The Black Lives Matter Movement has sought to bring to the forefront of public attention the subjective value of black life. A movement that began with a facebook hashtag has hit the streets and penetrated the depth of the American system of race-based stratification. It has become more than a political movement; it represents a call to recognize black subjectivity in all facets of life, including academia. In this vein, there are several literary works that embody this value. Ta-Nehisi Coates’s Between the World and Me, is an example of a work that explores this theme through intertextual double consciousness. Coates wrote the book as a letter to his teenaged son in the aftermath of the events surrounding the death of Michael Brown in Ferguson, Missouri. He provides a truncated version of the history of American racism and the direct impact that it has had on his life. He does not provide a sense of optimistic hope for the future (ie: the American Dream) but rather he specifies the realities he knows from personal experiences. The entire book serves as an expression of what it is like to be black and American in the United States. Coates does not pretend to have solutions, he simply is trying to make meaning from the tragedies that have happened in his life. This meaning-making process is a way of finding subjective identity.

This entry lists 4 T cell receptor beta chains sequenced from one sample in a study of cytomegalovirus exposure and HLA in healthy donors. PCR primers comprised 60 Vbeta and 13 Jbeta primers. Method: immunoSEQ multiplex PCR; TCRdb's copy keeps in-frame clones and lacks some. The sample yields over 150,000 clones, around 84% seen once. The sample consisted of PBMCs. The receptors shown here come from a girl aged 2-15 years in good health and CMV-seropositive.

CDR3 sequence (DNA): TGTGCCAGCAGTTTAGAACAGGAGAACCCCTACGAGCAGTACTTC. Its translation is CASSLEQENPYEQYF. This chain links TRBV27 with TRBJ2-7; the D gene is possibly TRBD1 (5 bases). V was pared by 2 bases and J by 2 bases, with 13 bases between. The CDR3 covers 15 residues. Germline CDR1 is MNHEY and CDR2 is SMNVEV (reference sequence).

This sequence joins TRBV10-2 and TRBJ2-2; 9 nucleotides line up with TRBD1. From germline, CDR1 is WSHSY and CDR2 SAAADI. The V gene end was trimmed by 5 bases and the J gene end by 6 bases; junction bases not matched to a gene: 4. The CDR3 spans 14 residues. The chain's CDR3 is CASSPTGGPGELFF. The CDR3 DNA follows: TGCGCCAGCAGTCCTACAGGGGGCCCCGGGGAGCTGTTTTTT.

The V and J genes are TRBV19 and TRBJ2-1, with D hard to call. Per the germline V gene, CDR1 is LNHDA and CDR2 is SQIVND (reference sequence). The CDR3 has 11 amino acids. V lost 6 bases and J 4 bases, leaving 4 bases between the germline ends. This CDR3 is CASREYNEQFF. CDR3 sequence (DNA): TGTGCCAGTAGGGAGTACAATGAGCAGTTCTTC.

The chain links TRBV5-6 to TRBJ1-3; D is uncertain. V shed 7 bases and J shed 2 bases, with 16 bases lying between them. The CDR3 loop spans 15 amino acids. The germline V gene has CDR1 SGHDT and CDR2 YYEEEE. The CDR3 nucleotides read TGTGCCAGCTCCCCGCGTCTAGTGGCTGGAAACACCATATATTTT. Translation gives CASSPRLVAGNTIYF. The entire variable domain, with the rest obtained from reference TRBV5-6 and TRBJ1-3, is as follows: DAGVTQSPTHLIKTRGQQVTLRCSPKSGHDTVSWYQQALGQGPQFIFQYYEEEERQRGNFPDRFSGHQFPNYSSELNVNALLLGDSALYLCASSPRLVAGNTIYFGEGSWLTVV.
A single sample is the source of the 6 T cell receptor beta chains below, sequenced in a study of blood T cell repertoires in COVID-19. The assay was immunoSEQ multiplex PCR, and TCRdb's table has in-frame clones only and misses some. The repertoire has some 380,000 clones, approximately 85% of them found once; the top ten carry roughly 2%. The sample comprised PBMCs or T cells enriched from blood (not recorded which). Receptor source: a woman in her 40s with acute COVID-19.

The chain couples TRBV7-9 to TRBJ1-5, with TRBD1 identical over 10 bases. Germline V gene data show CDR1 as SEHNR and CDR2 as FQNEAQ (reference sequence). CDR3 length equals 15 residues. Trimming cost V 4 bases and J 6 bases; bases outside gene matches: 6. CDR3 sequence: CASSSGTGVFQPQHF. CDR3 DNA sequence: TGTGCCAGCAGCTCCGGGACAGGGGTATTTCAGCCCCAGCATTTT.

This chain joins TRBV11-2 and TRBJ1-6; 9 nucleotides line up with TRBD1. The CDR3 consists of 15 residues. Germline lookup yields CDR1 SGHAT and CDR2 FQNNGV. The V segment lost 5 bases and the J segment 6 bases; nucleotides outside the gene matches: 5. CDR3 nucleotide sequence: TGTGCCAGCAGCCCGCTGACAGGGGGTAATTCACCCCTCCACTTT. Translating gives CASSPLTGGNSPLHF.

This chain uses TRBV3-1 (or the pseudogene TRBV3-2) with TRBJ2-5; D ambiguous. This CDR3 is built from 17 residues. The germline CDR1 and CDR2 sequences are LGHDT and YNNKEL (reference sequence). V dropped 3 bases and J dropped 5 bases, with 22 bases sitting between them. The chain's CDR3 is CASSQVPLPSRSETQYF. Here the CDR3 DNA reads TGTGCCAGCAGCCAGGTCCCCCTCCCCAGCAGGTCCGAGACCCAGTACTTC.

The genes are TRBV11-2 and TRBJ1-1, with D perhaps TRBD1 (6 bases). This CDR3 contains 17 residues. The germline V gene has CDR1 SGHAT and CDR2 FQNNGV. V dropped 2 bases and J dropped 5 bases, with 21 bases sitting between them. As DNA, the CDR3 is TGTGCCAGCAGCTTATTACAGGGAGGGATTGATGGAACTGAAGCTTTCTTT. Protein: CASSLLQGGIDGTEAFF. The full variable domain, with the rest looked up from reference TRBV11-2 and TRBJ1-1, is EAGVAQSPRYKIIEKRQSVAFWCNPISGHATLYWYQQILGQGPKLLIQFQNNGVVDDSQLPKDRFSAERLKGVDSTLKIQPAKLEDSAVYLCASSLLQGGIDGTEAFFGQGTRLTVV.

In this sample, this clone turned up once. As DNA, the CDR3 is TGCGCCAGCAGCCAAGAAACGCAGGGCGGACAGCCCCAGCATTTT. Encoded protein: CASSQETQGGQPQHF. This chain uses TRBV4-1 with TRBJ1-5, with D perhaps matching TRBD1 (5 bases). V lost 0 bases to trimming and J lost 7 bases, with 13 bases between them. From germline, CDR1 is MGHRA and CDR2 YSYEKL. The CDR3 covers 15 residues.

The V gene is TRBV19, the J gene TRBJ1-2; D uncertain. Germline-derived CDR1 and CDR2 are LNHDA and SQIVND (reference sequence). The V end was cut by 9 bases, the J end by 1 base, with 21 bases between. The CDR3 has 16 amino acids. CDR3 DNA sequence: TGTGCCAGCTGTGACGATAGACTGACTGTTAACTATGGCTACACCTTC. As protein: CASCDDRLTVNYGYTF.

Early in his work, Coates describes his upbringing and the challenges he faced during his childhood. Although American racism was a major contributing factor to his fears, he also felt great uncertainty about the many communities that he belonged to. During his youth he was always on guard. In some instances it was against the people he knew on the streets, and in other instances it was from the police. He constantly measured himself against social norms created from groups such as the professional world, school, legal authorities, and the code of the streets. Coates writes, “To be black in the Baltimore of my youth was to be naked before the elements of the world, guns, fists, knives, crack, rape, and disease” (Coates 17).  He goes on to contrast these circumstances to those of many white Americans. However, Coates goes beyond a countertextual description of his circumstances. He writes, “It does not matter if the agent of those forces is white or black–what matters is our condition, what matters is the system that makes your body breakable” (Coates 18). His concern here is not about the potential causes of pain and discontent. He is worried about the conditions that his son lives in and how his son is easily disposable in this society. What it means to be an American is placed in the context of being a black father. Coates places the textual narrative of Americanism against one of the communities that he belongs to, namely his concerns as a father. He also acknowledges that communal forces that he uses to measure his subjective value will change throughout his life. He states, “The revelation of these forces, a series of great changes, has unfolded over the course of my life. The changes are still unfolding and will likely continue until I die” (Coates 18). Through understanding himself beyond a binary countertextual paradigm, Coates is able to express his subjective agency through identifying with the communities that mean the most to him.